# Codingame Solution: Horse-racing Hyperduals

Original Problem

Casablanca’s hippodrome has grown tired of old-fashioned dual racing and has kicked it up a notch: they will now be organizing hyperduals.

During a hyperdual, only two horses will participate in the race. In order for the race to be interesting, it is necessary to try to select two horses with similar strength.

Write a program which, using a given number of strengths, identifies the two closest strengths and shows their difference with an integer.

In a hyperdual, a horse's strength is a bidimensional (Velocity,Elegance)vector. The distance between two strengths (V1,E1) and (V2,E2) is abs(V2-V1)+abs(E2-E1).

(This is a harder version of training puzzle “Horse-racing duals”. You may want to solve that problem first.)
(To date there is no specific achievement if you solve this one in pure bash. Rest assured it *is* possible nonetheless!)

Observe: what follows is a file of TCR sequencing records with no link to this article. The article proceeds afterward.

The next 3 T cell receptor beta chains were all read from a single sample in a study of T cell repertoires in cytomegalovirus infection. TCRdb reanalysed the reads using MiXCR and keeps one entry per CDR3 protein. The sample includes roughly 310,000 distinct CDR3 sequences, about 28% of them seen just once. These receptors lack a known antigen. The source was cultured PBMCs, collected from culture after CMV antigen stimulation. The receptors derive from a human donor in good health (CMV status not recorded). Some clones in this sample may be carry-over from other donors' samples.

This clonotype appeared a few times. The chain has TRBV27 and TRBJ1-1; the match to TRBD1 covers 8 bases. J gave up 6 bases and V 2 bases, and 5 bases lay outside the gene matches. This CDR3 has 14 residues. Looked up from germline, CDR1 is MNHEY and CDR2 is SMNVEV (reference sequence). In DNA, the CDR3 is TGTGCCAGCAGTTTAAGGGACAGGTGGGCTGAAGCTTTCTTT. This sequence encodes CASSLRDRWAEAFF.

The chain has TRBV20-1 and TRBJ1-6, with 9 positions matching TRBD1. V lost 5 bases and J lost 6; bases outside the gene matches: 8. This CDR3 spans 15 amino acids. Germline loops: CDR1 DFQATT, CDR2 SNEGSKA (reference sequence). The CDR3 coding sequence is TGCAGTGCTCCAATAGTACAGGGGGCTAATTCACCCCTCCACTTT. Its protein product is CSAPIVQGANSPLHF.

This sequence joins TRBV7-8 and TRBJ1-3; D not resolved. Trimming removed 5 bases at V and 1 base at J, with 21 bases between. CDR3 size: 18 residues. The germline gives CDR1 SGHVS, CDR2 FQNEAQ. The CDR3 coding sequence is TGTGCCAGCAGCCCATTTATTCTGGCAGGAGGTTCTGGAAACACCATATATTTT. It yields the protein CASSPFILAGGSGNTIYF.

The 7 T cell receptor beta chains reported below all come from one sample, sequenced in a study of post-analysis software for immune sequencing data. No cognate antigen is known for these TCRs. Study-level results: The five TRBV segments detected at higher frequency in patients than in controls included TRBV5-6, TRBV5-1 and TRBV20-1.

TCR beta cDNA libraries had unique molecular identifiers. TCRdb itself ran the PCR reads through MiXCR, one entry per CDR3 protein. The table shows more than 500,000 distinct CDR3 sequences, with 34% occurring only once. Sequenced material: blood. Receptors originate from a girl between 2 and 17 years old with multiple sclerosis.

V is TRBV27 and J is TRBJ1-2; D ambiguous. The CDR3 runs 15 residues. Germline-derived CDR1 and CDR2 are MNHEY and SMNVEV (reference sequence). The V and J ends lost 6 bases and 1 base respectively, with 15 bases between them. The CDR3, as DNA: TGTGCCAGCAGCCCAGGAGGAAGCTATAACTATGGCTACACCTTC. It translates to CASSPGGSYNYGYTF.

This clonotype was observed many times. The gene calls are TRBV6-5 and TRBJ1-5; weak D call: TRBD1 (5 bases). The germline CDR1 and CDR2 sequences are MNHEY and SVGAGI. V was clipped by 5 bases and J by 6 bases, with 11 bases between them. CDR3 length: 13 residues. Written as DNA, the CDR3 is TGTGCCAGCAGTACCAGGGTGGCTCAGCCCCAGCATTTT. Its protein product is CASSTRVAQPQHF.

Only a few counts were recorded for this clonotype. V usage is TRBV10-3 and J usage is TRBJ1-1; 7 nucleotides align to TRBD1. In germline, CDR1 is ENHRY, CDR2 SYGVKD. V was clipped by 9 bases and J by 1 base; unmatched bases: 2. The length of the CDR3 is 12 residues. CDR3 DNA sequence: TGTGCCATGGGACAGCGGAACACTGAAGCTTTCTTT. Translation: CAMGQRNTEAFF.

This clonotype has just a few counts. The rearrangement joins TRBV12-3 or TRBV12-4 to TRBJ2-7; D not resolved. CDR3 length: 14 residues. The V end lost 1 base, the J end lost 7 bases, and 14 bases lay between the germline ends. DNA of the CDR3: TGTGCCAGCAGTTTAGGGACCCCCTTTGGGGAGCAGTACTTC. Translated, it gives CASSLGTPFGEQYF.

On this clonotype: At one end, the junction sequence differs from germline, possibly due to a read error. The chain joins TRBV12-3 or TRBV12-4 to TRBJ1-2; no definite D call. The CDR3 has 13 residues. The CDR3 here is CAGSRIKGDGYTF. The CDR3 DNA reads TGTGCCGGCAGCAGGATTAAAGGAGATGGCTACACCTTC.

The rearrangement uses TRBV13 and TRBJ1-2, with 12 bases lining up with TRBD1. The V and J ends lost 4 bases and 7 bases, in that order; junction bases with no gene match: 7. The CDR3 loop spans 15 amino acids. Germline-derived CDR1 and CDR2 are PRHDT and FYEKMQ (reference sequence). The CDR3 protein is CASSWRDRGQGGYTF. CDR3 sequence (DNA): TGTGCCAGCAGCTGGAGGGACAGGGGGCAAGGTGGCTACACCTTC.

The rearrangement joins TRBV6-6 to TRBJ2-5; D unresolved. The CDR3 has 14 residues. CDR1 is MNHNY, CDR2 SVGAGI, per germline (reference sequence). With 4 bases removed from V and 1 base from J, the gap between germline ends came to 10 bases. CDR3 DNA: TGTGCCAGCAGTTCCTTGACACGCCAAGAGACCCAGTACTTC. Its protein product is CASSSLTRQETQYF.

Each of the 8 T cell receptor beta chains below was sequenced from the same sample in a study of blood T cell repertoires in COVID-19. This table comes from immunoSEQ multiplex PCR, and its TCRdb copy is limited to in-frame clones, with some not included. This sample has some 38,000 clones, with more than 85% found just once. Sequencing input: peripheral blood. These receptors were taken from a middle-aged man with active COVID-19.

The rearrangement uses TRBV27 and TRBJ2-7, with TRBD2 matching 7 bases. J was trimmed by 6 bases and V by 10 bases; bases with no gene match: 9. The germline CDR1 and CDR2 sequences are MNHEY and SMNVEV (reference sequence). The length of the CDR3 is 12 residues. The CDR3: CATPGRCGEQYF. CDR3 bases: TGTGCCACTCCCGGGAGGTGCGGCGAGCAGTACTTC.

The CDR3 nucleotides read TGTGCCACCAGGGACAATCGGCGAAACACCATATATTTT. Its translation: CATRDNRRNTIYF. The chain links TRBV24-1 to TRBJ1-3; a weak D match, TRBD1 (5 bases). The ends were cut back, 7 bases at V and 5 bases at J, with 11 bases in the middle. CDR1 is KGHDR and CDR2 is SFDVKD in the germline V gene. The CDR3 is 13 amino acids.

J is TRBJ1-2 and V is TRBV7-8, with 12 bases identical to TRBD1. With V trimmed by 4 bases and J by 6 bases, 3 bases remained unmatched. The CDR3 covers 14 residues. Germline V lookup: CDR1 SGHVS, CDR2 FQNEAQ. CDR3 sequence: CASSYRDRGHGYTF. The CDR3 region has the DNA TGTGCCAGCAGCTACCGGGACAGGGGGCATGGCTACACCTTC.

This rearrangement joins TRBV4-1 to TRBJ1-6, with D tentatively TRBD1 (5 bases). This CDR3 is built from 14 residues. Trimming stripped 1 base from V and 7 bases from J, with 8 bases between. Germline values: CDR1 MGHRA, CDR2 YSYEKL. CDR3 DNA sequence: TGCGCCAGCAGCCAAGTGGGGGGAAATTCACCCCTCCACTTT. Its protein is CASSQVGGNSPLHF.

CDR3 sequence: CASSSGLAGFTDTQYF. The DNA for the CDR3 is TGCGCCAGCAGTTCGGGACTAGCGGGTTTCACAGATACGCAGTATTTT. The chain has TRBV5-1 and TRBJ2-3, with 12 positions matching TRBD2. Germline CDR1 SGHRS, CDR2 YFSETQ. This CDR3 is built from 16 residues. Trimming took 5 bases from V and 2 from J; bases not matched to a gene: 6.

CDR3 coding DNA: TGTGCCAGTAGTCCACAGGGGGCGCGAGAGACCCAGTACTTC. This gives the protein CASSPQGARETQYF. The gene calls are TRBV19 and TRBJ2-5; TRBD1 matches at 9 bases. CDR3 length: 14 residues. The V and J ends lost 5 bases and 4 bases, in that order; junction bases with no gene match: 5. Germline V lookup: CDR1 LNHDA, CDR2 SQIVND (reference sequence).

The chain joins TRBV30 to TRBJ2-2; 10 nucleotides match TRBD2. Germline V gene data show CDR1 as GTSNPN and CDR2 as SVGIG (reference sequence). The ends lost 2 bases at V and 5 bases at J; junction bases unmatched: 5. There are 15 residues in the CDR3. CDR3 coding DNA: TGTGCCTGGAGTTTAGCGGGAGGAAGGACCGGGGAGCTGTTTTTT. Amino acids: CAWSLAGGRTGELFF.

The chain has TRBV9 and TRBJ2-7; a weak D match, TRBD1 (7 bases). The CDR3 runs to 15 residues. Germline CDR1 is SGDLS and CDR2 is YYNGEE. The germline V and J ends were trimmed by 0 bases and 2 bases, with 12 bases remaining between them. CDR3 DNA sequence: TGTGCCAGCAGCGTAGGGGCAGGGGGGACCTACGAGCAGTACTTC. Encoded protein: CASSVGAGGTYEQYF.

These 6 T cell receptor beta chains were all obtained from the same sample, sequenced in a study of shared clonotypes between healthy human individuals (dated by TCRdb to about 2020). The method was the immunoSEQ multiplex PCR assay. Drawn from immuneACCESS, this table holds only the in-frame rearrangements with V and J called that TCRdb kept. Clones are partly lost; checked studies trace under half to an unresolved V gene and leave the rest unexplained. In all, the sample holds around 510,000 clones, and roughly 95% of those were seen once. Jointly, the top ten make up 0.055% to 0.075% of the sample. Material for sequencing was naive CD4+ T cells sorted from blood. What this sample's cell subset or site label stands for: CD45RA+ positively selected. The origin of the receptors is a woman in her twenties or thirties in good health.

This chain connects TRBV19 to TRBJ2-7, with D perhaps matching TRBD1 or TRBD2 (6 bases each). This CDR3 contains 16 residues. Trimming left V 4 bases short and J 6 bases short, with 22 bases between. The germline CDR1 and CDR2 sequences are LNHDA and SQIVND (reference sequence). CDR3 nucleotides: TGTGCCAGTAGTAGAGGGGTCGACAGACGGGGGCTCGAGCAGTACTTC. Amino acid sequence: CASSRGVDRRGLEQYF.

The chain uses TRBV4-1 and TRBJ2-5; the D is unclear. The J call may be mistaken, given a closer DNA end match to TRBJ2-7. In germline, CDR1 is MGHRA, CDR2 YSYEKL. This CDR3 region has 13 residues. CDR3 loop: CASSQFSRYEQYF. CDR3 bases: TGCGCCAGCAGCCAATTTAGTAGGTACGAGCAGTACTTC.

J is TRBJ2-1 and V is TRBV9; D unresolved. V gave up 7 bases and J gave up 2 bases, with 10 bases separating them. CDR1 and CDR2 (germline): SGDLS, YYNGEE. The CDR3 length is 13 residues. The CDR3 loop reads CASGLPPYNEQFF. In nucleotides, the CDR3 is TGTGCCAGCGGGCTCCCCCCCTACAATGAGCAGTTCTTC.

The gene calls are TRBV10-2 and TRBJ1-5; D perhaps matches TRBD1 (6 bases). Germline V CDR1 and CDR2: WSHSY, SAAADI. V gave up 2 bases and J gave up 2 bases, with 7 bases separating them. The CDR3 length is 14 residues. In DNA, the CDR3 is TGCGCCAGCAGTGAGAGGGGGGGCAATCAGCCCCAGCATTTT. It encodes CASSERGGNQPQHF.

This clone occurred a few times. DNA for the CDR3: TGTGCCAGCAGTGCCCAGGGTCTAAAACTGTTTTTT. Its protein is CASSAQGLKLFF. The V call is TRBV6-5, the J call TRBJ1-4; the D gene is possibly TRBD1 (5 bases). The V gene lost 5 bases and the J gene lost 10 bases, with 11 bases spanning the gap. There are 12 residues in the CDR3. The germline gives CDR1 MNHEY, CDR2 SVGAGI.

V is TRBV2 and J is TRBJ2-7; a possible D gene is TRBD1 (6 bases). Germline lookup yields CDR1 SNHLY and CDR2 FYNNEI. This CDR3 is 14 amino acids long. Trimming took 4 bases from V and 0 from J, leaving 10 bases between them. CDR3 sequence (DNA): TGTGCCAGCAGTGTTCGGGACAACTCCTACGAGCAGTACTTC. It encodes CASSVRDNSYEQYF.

Input
Line 1: the number N of horses
N following lines: the speed Vi and elegance Ei of each horse, space-separated
Output
Line 1: the distance D between the two closest strengths
Constraints
10 ≤ N ≤ 600
0 ≤ Vi,Ei ≤ 10000000
D ≥ 0
All values are integral.

## Solution

Instead of sorting and choosing the minimal distance of the pairs, the easiest solution is to choose the minimum distance for each horse to each previously read horse. The number of comparisions is $$0 + 1 + ... + n-1=\frac{1}{2}(n-1)n\in O(n^2)$$, but since $$n\leq 600$$ this should be okay. Since we read in and compare in one rush, we already solve half of the search space. The worse alternative would be to read in all horses and truly quadratically walk over the array of horse.

const N = +readline();
const horses = [];

let minDist = Infinity;
for (let i = 0; i < N; i++) {
const [Vi, Ei] = readline().split(' ').map(Number);
for (let {Vj, Ej} of horses) {
const dist = Math.abs(Vi - Vj) + Math.abs(Ei - Ej);
minDist = Math.min(minDist, dist);
}
horses.push({Vj: Vi, Ej: Ei});
}
print(minDist);

Seeing it differently, we want all combinations of the $$n$$ horses, which are $${n\choose 2} = \frac{1}{2}(n-1)n$$. So, reading in the horses and generating all 2-combinations would be equivalent to the solution provided.

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